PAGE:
ied 'Coin, one day, shortly after his escape
froth Ram, when a very disconsnlate lonk
big man about town here. and being asked
what he thought would become of him, he
replied, be had not the smallest doubt the
prediction of the fortune teller would be
fulfilled, that be shciuld become Emperor
Of the French. the arbiter of Etirope; and
—die by theland of a woman glow re
diculous I you exclaim: t Well. is it any
more so than his Whole career for the last
seven years would have , sounded if spoken
of as a thing'of possibility seven years ago?
—Liverpool Aldlon.
„Vot.Tataa and Piton were pressing some
time in a cottage. One day Enroll wrote
on Voltaire's. door. 'frogue” As soon as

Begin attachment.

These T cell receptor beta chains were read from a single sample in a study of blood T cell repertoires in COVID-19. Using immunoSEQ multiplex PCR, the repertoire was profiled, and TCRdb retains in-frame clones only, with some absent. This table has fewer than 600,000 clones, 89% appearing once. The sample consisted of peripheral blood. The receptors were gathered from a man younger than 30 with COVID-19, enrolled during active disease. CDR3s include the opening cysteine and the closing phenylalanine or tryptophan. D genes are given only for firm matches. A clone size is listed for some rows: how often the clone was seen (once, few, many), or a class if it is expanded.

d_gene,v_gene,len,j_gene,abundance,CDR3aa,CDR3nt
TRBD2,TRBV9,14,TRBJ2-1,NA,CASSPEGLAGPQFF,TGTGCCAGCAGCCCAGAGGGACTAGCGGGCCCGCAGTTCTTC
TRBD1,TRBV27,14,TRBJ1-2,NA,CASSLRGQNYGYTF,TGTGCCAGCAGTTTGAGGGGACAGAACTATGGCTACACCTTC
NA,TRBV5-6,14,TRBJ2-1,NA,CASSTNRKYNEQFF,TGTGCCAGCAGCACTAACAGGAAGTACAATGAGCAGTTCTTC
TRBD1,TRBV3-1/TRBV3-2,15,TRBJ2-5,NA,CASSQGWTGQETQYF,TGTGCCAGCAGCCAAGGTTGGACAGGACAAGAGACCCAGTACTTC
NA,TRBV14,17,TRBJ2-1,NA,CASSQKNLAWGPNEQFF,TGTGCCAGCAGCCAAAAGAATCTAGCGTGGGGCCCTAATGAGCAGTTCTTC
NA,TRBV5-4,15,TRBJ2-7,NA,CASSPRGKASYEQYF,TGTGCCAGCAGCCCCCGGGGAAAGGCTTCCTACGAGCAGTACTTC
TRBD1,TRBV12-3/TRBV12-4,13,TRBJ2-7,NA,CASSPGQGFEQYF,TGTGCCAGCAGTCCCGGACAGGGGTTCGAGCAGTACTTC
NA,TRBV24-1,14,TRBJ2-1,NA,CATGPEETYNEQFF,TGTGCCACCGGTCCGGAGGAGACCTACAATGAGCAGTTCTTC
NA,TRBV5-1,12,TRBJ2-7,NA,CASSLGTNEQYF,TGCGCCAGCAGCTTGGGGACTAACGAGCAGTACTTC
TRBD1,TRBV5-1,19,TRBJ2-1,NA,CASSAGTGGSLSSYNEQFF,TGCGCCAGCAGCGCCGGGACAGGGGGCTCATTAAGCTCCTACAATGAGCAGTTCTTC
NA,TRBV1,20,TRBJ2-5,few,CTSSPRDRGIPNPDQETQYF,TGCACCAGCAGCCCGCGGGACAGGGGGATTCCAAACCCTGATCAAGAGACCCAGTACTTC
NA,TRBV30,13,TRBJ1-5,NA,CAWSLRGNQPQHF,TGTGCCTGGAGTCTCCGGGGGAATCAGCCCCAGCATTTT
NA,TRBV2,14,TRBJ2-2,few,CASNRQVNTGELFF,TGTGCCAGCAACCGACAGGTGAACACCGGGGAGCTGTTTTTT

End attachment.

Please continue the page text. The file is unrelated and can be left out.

Voltaire savi it, he went to Nee - Pierin, who
said to him;'
"What has procured me the pleasure) of
seeing
-you 1" ,
"Sir, replied Voltaire, 4'l, saw .Tour
name upon my door, and came to return
your visit."
. .
,With a trite wife, the husband's faults
should be secret 'A woman forgets What
is due to'herself, when' she'condescends to
that refuge of weakness, a female covablao,
wife's bosom should he the tomb of ler
husband's . failings, and his character far
more valuable in her esiituation thin his
lire.. •
Mee. 'owe Tn.sa. lady of the Ex.
Pirident, whose maiden name was Oar.
diner..iii heir to a just distmiered fortune
in'England. by which . she will ‘realiiii
8500.000. How 4inlY has the . ek-Presi.
dent beenntyled• “lneky John 1"
' Of sixty-fonr persons committed to , the
Jersey City prison, during the last month,
only five were Americans.
Lust baggage suigieet to fill ten eight
toe cars was sent, a "kw days since, from
Rochester to the lost baggage depot iu
Buffalo.
There are seven • hundred milliOns of